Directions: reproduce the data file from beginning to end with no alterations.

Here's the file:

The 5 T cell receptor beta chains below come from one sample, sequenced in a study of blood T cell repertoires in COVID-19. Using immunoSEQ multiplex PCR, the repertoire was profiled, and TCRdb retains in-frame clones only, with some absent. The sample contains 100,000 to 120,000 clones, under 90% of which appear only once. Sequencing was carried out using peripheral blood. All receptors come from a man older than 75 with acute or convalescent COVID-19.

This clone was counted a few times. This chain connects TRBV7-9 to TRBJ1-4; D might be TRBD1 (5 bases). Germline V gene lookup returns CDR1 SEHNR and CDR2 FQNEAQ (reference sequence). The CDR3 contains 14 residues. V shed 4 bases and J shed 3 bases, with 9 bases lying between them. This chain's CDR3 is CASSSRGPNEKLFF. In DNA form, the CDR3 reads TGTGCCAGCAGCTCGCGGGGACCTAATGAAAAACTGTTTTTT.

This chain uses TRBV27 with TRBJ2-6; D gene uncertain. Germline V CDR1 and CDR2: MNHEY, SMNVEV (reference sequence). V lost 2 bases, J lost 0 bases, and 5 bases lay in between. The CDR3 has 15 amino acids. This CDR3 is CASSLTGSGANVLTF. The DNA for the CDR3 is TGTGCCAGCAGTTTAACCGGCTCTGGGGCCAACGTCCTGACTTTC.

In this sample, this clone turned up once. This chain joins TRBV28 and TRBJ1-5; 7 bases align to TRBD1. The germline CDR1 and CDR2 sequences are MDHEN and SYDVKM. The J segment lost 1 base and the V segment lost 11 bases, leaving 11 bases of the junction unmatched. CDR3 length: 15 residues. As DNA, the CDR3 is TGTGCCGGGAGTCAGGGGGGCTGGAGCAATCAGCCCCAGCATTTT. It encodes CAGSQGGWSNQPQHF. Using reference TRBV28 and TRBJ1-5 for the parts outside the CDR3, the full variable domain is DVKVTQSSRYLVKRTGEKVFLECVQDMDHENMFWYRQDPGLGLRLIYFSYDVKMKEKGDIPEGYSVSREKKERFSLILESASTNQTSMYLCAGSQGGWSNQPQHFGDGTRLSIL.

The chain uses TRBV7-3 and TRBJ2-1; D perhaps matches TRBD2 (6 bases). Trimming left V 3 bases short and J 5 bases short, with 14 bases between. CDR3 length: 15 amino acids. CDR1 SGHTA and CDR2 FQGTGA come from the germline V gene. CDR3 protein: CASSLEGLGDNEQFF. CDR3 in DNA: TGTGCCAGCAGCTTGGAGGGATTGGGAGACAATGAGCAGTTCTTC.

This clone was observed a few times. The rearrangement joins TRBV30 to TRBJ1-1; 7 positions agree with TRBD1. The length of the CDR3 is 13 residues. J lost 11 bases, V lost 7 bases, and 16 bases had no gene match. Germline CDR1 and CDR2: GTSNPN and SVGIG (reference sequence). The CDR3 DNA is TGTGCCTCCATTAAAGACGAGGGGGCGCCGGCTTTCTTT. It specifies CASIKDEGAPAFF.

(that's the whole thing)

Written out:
The 5 T cell receptor beta chains below come from one sample, sequenced in a study of blood T cell repertoires in COVID-19. Using immunoSEQ multiplex PCR, the repertoire was profiled, and TCRdb retains in-frame clones only, with some absent. The sample contains 100,000 to 120,000 clones, under 90% of which appear only once. Sequencing was carried out using peripheral blood. All receptors come from a man older than 75 with acute or convalescent COVID-19.

This clone was counted a few times. This chain connects TRBV7-9 to TRBJ1-4; D might be TRBD1 (5 bases). Germline V gene lookup returns CDR1 SEHNR and CDR2 FQNEAQ (reference sequence). The CDR3 contains 14 residues. V shed 4 bases and J shed 3 bases, with 9 bases lying between them. This chain's CDR3 is CASSSRGPNEKLFF. In DNA form, the CDR3 reads TGTGCCAGCAGCTCGCGGGGACCTAATGAAAAACTGTTTTTT.

This chain uses TRBV27 with TRBJ2-6; D gene uncertain. Germline V CDR1 and CDR2: MNHEY, SMNVEV (reference sequence). V lost 2 bases, J lost 0 bases, and 5 bases lay in between. The CDR3 has 15 amino acids. This CDR3 is CASSLTGSGANVLTF. The DNA for the CDR3 is TGTGCCAGCAGTTTAACCGGCTCTGGGGCCAACGTCCTGACTTTC.

In this sample, this clone turned up once. This chain joins TRBV28 and TRBJ1-5; 7 bases align to TRBD1. The germline CDR1 and CDR2 sequences are MDHEN and SYDVKM. The J segment lost 1 base and the V segment lost 11 bases, leaving 11 bases of the junction unmatched. CDR3 length: 15 residues. As DNA, the CDR3 is TGTGCCGGGAGTCAGGGGGGCTGGAGCAATCAGCCCCAGCATTTT. It encodes CAGSQGGWSNQPQHF. Using reference TRBV28 and TRBJ1-5 for the parts outside the CDR3, the full variable domain is DVKVTQSSRYLVKRTGEKVFLECVQDMDHENMFWYRQDPGLGLRLIYFSYDVKMKEKGDIPEGYSVSREKKERFSLILESASTNQTSMYLCAGSQGGWSNQPQHFGDGTRLSIL.

The chain uses TRBV7-3 and TRBJ2-1; D perhaps matches TRBD2 (6 bases). Trimming left V 3 bases short and J 5 bases short, with 14 bases between. CDR3 length: 15 amino acids. CDR1 SGHTA and CDR2 FQGTGA come from the germline V gene. CDR3 protein: CASSLEGLGDNEQFF. CDR3 in DNA: TGTGCCAGCAGCTTGGAGGGATTGGGAGACAATGAGCAGTTCTTC.

This clone was observed a few times. The rearrangement joins TRBV30 to TRBJ1-1; 7 positions agree with TRBD1. The length of the CDR3 is 13 residues. J lost 11 bases, V lost 7 bases, and 16 bases had no gene match. Germline CDR1 and CDR2: GTSNPN and SVGIG (reference sequence). The CDR3 DNA is TGTGCCTCCATTAAAGACGAGGGGGCGCCGGCTTTCTTT. It specifies CASIKDEGAPAFF.